Report on contraception finds a widening gap between European countries

The European Parliamentary Forum for Sexual and Reproductive Rights (EPF) released its “contraception atlas” last week, and the document has revealed a widening gap between eastern and western European countries. 

The atlas is a report into how accessible contraception is in 46 European countries, It takes various factors into account, including supply and access to counseling and online information. 

How well governments do at supplying contraception and advice on contraceptive options has a knock-on effect on health. It helps to prevent unwanted pregnancies and leads to fewer abortions. It also improves women’s health and reduces poverty and social problems. 

Overall, Europe has one of the highest rates of contraceptive use, as well as some of the lowest rates of abortion. However, progress is much slower in some countries.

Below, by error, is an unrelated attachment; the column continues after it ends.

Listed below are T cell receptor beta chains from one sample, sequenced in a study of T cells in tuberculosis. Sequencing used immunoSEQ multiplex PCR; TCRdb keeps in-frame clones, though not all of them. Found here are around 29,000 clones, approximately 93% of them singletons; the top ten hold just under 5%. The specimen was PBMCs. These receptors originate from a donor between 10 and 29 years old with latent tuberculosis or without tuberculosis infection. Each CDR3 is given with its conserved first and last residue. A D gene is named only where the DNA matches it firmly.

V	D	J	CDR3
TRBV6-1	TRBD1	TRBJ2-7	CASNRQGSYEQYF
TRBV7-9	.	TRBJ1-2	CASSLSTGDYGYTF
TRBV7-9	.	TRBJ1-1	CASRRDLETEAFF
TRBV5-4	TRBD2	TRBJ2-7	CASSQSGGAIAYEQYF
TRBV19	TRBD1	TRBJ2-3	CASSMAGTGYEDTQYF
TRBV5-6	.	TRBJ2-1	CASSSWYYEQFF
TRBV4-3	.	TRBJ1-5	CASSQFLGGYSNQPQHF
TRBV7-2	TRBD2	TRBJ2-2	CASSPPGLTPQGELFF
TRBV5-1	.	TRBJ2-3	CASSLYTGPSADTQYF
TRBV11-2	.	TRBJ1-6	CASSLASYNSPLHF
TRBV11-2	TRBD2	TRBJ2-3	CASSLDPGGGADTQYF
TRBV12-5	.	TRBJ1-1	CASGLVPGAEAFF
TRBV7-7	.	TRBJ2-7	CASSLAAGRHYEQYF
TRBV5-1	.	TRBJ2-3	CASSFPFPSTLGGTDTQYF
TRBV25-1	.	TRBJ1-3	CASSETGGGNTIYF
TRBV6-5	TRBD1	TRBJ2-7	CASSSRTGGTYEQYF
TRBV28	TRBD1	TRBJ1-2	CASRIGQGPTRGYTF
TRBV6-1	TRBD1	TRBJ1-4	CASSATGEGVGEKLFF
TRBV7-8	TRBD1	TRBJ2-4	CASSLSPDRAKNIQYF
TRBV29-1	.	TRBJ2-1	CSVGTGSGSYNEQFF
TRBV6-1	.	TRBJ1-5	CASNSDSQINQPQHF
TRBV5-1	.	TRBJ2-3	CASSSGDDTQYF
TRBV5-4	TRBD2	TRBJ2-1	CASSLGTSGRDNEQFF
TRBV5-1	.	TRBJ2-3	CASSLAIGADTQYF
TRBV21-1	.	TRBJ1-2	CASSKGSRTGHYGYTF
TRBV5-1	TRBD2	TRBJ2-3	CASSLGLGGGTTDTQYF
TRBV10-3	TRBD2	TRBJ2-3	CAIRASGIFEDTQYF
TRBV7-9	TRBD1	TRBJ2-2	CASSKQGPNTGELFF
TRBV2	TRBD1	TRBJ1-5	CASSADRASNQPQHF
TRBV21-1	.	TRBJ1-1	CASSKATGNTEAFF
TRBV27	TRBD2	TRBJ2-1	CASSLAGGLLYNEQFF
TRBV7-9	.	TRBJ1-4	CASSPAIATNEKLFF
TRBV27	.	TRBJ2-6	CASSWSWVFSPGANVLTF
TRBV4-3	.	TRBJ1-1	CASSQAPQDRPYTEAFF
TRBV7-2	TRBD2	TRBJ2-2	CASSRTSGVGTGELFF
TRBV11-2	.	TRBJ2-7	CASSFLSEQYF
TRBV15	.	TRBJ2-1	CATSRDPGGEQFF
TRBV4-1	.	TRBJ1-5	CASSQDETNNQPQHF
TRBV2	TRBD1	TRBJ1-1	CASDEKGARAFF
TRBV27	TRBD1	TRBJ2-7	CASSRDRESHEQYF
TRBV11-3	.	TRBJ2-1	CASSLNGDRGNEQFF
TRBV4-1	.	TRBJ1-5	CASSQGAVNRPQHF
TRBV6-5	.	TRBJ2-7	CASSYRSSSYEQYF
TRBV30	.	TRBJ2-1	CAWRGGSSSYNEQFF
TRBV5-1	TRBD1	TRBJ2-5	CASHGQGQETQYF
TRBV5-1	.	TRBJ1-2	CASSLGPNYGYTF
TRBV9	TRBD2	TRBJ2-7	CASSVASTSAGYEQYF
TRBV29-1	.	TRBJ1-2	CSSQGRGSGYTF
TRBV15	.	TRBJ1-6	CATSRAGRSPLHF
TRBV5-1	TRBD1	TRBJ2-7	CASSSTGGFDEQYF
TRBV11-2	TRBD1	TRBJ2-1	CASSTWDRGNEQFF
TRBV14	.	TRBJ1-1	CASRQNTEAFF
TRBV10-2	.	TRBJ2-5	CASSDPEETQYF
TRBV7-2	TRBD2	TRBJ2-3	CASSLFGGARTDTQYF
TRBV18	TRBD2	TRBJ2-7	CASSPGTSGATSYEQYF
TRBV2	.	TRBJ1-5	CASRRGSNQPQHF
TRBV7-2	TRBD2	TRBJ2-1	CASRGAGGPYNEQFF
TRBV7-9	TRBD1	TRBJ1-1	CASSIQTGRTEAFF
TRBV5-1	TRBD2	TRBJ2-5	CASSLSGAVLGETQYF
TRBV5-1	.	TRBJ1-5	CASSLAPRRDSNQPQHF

Most of western Europe performed well in the ranking, whilst eastern European countries still have work to do. For example, Poland scored lower than ever in this year’s report. 

Belgium, France, and the UK were the best-performing countries overall, closely followed by Germany, the Netherlands, Luxembourg, Sweden, and Estonia. 

In many countries, access to contraception has improved in the last year. Some of the changes include providing long-acting reversible contraception, increasing the age of contraceptive coverage, and reimbursing the costs of contraception for younger women. 

But, in eastern Europe, countries are making less progress. No progress was seen in the last year in Slovakia, Greece, Croatia, Hungary, or Poland – which was listed as ‘exceptionally poor’ 

Ilona Kikbusch,  the founder of the Global Health Centre at the Graduate Institute in Geneva, commented at an event, “We’re having a rollback on women’s health, with fewer rights, because we have authoritarian and religiously driven politics in some countries.”

It’s hoped that this atlas can be used to introduce changes to EU legislation to close these gaps, reduce the costs of contraception, and improve information and availability. 

Please follow and like us: